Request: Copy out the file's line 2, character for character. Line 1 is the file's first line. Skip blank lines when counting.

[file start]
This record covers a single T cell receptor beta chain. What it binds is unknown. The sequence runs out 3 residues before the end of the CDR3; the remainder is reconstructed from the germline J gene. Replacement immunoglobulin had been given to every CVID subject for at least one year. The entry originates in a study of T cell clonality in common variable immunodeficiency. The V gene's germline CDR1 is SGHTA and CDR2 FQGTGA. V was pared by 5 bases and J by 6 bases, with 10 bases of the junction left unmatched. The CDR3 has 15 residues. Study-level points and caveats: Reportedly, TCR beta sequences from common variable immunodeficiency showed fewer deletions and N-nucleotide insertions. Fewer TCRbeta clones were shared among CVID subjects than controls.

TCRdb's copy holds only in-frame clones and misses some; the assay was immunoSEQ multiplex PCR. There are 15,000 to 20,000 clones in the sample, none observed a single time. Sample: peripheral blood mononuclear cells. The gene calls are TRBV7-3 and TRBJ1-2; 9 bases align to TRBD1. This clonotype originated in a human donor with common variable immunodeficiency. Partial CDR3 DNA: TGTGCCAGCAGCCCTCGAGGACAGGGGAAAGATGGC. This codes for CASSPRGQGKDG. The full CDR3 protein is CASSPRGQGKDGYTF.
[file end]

TCRdb's copy holds only in-frame clones and misses some; the assay was immunoSEQ multiplex PCR. There are 15,000 to 20,000 clones in the sample, none observed a single time. Sample: peripheral blood mononuclear cells. The gene calls are TRBV7-3 and TRBJ1-2; 9 bases align to TRBD1. This clonotype originated in a human donor with common variable immunodeficiency. Partial CDR3 DNA: TGTGCCAGCAGCCCTCGAGGACAGGGGAAAGATGGC. This codes for CASSPRGQGKDG. The full CDR3 protein is CASSPRGQGKDGYTF.